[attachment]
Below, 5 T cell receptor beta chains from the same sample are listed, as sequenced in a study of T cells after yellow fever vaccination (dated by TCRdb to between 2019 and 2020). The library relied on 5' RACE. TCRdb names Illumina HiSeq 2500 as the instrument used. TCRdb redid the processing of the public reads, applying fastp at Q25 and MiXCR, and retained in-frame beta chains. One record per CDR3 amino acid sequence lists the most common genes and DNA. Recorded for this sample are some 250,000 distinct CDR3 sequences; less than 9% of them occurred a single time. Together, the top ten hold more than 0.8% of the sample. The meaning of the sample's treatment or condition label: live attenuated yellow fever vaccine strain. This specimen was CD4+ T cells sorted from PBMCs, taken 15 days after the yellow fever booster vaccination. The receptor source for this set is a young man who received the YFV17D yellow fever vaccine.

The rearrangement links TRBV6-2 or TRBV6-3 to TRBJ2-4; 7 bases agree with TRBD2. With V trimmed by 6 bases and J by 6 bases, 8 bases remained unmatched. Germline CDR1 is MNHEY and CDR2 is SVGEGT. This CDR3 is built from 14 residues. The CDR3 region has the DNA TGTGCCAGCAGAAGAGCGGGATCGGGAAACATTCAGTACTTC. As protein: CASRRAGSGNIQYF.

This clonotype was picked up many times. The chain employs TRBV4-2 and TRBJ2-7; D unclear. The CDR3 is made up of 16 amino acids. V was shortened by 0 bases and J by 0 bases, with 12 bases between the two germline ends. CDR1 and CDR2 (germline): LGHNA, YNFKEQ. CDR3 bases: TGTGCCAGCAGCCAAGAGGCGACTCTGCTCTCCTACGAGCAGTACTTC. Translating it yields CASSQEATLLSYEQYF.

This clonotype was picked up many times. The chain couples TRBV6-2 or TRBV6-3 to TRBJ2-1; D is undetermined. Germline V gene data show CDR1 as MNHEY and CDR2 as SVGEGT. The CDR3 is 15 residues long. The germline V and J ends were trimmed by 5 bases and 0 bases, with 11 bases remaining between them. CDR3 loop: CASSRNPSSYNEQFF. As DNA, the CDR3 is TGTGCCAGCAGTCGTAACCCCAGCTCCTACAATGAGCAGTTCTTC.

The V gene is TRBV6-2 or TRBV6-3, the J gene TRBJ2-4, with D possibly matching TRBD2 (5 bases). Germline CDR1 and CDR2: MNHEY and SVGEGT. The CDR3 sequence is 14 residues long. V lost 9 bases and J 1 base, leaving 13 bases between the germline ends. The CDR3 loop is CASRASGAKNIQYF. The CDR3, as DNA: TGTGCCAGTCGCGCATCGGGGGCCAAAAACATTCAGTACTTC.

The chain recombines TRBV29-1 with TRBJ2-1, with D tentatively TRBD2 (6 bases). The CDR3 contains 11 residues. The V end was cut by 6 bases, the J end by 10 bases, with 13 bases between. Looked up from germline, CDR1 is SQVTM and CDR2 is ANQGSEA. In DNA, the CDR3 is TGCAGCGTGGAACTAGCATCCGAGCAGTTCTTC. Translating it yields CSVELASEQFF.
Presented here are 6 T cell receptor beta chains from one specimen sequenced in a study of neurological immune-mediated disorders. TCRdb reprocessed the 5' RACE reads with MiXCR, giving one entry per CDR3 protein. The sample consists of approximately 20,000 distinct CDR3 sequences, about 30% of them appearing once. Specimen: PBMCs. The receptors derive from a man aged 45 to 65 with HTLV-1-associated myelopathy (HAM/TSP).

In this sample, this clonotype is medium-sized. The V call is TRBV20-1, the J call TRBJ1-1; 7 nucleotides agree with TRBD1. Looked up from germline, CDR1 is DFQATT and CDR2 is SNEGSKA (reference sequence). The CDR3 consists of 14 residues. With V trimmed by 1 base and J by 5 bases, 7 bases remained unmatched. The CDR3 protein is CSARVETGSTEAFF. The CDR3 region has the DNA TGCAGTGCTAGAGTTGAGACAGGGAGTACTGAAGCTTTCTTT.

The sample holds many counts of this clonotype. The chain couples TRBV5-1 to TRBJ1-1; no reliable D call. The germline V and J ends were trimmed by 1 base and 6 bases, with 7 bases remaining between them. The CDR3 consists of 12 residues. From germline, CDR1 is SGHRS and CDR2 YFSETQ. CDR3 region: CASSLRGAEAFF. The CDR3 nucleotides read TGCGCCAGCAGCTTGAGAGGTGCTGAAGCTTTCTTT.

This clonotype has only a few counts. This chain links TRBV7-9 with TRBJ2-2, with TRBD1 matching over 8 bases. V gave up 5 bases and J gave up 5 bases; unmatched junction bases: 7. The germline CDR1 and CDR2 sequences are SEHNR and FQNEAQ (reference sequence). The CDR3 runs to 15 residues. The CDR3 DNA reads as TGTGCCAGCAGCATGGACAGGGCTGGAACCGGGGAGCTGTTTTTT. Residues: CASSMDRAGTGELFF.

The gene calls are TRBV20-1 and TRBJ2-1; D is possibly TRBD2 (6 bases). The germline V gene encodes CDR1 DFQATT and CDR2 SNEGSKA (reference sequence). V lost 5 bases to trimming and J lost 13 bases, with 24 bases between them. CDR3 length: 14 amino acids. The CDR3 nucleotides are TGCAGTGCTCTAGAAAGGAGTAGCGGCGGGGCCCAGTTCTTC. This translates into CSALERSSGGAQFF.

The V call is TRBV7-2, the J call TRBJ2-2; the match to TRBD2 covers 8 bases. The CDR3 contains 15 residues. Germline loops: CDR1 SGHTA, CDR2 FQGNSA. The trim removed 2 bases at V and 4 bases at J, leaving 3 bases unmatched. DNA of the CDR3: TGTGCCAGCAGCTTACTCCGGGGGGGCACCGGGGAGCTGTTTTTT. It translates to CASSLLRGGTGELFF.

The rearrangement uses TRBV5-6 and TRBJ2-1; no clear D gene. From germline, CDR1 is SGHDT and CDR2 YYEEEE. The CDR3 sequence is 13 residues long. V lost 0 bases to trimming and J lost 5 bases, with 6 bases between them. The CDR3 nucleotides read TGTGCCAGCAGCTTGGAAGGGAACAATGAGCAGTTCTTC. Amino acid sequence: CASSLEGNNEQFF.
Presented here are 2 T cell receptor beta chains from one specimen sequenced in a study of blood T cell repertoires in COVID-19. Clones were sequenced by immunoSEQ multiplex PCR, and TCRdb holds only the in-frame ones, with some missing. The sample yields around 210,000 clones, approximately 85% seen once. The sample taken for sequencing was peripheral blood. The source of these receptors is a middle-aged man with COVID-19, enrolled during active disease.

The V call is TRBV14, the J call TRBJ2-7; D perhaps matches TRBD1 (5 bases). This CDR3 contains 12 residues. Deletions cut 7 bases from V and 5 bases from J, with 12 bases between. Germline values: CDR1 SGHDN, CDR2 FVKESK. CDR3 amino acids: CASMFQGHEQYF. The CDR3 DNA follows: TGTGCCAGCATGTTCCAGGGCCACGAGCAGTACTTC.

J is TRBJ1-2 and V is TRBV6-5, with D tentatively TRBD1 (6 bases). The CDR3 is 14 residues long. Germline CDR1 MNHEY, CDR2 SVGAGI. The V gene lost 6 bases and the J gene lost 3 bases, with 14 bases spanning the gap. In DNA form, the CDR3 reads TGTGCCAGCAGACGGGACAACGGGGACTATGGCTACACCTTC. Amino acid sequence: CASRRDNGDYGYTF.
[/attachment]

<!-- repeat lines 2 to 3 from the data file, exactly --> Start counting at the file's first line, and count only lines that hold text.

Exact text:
The rearrangement links TRBV6-2 or TRBV6-3 to TRBJ2-4; 7 bases agree with TRBD2. With V trimmed by 6 bases and J by 6 bases, 8 bases remained unmatched. Germline CDR1 is MNHEY and CDR2 is SVGEGT. This CDR3 is built from 14 residues. The CDR3 region has the DNA TGTGCCAGCAGAAGAGCGGGATCGGGAAACATTCAGTACTTC. As protein: CASRRAGSGNIQYF.

This clonotype was picked up many times. The chain employs TRBV4-2 and TRBJ2-7; D unclear. The CDR3 is made up of 16 amino acids. V was shortened by 0 bases and J by 0 bases, with 12 bases between the two germline ends. CDR1 and CDR2 (germline): LGHNA, YNFKEQ. CDR3 bases: TGTGCCAGCAGCCAAGAGGCGACTCTGCTCTCCTACGAGCAGTACTTC. Translating it yields CASSQEATLLSYEQYF.